Yesterday (10/10) I took a dive trip with a number of friends and colleagues from the California Science Center to the oil rigs off the southern California coast. This particular set of rigs sit in waters ranging in depth from 200 feet (61 m) to over 700 feet (213 m). Even at the shallowest, this is well beyond the maximum depths for diving using standard scuba techniques, so divers usually hover around the gigantic structure of the rig at depth shallower than 100 feet (30 m(
The rigs are covered with an amazing array of marine life, which has led to a drive to preserve the underwater portions of these structures once their useful life as oil production platforms ends. Schools of various baitfish swirl around the outer edges, while various predators lurk in the shadows making determined rushes into the schools. Immobile species coat the surfaces of the structure, including mussels, barnacles, strawberry anemones, and many more. Even greater numbers of smaller species settle into the cracks and crevices among the larger species.
I made acquaintance with the little character in today's photo, a mussel blenny (Hypsoblennius jenkinsi), during the last few minutes of the last dive of the day on oil rig Elly. I found it living in an empty mussel shell in an angle of the enormous reef structure darting out to catch plankton that was drifting by on the current. The angle also was at least a temporary grazing spot for several small blacksmith fish (Chromis punctipinnis) and a resident juvenile garibaldi (Hypsypops rubicundus). While watching the darting motions of these small predators, my eye was attracted to the scurrying motion of a slightly larger, darker shape that seemed to appear from nowhere, darted out for a snack, and then as quickly seemed to disappear.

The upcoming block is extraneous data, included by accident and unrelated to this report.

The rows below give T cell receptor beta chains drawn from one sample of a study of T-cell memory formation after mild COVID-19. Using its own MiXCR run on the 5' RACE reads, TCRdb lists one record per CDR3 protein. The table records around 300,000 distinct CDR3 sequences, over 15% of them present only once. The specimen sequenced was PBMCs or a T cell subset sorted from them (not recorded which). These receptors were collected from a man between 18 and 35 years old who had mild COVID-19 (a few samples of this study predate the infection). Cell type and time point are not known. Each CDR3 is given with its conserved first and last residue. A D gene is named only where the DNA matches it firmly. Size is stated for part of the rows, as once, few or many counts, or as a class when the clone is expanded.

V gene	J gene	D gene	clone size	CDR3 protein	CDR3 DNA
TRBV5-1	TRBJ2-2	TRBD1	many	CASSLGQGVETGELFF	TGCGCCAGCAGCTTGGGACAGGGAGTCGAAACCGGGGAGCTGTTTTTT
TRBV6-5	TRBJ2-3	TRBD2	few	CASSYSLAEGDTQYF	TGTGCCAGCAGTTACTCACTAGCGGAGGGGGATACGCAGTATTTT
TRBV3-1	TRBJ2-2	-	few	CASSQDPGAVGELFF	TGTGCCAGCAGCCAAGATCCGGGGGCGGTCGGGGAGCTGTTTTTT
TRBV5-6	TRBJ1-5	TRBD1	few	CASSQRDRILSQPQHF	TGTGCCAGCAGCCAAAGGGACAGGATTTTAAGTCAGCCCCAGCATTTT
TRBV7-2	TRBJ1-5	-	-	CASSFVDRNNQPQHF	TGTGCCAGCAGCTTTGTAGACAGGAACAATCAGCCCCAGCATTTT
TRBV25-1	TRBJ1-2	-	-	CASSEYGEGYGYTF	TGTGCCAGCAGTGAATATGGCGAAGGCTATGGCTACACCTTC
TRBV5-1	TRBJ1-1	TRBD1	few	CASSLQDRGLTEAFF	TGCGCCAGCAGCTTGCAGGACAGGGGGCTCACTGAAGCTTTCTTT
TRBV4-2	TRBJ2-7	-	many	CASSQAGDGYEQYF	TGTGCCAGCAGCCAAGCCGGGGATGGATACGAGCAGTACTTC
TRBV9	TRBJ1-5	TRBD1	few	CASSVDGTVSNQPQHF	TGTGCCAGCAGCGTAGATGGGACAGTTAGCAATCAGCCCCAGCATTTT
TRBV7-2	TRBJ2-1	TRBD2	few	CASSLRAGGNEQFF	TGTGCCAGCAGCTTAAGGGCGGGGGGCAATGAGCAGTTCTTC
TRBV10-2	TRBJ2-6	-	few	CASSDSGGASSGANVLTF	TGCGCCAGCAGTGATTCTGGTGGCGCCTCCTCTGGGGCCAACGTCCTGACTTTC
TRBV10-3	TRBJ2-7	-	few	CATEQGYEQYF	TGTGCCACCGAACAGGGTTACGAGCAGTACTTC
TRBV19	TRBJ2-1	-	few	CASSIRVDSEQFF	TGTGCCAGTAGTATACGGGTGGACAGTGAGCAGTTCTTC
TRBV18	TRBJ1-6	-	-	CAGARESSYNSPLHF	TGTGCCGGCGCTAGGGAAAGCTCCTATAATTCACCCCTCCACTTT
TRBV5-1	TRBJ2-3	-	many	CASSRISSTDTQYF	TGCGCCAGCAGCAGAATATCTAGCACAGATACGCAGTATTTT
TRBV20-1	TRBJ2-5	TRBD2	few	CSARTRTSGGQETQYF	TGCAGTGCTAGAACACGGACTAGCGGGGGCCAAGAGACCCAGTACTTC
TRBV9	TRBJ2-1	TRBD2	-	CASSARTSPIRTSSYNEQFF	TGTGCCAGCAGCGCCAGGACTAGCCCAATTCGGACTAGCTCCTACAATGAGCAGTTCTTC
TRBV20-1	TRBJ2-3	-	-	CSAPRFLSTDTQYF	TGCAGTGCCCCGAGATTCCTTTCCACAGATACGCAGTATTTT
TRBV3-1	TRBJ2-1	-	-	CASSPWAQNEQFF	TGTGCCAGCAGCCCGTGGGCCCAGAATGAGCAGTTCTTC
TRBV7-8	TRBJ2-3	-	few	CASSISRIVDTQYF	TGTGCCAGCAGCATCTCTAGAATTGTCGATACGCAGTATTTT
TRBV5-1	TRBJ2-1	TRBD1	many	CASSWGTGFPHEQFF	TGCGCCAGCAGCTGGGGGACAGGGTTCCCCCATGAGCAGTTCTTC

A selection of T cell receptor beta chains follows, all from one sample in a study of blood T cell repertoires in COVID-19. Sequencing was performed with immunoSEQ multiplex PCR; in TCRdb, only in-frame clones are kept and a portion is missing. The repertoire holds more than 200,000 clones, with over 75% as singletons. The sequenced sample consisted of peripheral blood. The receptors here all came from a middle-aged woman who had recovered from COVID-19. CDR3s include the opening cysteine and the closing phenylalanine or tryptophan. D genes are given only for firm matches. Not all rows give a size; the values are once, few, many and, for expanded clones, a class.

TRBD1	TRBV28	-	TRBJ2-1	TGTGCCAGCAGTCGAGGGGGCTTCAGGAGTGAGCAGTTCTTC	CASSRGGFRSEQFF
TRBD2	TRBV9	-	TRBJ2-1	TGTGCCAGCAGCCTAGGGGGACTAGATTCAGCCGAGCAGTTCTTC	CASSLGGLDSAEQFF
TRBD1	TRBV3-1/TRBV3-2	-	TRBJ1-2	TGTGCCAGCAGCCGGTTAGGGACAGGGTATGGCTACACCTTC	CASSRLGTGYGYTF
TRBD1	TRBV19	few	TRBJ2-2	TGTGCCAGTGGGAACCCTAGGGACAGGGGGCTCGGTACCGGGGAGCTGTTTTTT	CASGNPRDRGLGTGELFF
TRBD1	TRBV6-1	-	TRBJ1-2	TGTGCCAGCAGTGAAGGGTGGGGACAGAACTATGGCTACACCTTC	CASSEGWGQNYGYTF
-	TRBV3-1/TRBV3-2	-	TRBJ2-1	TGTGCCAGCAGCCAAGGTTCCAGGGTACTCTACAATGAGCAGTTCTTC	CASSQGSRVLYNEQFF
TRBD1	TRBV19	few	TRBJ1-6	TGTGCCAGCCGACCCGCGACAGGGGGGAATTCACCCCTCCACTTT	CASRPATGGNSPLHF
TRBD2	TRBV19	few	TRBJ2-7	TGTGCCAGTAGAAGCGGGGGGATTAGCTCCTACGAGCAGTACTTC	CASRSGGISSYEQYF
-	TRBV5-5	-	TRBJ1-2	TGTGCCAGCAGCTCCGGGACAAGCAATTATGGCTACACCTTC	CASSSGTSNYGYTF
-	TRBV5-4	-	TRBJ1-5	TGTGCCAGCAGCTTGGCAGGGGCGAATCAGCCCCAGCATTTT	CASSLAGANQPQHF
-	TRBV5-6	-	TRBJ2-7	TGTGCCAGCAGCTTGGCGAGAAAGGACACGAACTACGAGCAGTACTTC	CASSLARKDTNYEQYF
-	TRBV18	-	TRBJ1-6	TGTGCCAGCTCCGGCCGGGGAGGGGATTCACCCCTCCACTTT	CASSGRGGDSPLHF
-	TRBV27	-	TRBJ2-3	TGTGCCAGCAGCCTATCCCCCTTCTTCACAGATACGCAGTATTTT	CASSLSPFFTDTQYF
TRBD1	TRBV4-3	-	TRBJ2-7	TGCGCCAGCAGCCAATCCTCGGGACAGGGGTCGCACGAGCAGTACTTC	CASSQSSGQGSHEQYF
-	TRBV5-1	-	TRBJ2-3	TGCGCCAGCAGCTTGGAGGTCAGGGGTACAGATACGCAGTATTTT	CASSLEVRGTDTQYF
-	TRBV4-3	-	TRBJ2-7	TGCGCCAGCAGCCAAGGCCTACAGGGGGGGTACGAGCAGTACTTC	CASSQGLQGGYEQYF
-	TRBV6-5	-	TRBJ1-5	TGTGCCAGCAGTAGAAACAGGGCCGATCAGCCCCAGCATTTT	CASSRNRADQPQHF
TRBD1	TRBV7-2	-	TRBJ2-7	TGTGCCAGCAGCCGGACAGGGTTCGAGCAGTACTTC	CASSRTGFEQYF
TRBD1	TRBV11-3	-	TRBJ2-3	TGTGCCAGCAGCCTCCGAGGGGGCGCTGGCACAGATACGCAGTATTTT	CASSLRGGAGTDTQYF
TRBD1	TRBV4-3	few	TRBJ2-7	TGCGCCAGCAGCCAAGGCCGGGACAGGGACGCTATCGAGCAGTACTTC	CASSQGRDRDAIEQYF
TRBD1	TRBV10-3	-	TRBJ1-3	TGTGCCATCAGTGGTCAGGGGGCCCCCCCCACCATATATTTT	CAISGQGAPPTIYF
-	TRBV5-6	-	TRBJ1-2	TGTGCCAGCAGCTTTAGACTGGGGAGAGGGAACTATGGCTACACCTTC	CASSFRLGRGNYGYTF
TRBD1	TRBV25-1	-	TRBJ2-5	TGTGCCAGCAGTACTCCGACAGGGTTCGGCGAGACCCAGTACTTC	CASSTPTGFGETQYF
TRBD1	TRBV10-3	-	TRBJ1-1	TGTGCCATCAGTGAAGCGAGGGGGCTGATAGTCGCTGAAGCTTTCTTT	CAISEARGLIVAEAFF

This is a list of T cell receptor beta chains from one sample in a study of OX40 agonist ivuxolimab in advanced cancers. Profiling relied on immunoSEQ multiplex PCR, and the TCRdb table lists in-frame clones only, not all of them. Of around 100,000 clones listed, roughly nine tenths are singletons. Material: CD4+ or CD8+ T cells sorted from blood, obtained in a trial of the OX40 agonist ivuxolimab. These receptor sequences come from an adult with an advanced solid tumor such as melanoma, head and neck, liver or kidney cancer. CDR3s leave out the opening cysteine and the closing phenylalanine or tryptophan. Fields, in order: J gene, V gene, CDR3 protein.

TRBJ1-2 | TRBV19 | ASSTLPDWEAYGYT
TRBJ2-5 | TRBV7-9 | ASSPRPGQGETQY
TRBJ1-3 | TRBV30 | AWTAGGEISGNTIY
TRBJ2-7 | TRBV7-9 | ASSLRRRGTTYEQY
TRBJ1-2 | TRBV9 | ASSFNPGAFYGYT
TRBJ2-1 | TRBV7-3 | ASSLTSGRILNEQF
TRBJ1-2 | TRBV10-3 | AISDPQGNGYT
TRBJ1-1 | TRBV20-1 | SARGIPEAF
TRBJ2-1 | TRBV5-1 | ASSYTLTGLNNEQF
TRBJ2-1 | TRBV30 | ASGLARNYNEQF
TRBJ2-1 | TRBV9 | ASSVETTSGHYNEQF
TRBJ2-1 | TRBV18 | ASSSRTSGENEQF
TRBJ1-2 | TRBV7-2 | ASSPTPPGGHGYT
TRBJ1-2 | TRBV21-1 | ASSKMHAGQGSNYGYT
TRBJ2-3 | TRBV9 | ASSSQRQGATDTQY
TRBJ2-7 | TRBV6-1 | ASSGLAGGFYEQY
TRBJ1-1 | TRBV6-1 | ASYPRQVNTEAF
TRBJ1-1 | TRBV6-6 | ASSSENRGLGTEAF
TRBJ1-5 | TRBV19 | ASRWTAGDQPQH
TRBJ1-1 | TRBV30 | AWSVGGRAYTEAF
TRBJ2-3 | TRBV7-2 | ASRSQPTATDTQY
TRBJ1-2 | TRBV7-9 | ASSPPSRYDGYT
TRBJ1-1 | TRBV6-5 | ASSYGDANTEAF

Watching more carefully, I made out the comical head and eyes of this fine little fish poking out of its mussel shell. I spent the next few minutes setting up my shot as it got used to me hanging out at the entrance to its home. Eventually it began to show more and more of itself, but wouldn't completely leave its shelter while I was there. But I was able to get this beautiful shot of this little fish. They remind me of old men with bushy eyebrows, which are a characteristic of all the members of the blenny family.
This photo was taken with a Canon EF100 mm f/2.8 macro lens attached to both a Canon EF12 mm and EF25 mm extension tube on a Canon EOS 5D Mk. III in an Ikelite underwater housing. Light was provided by two Ikelite DS-161 strobes in eTTL exposure mode. The exposure was set to 1/45 sec. at f/9.5 and ISO 200.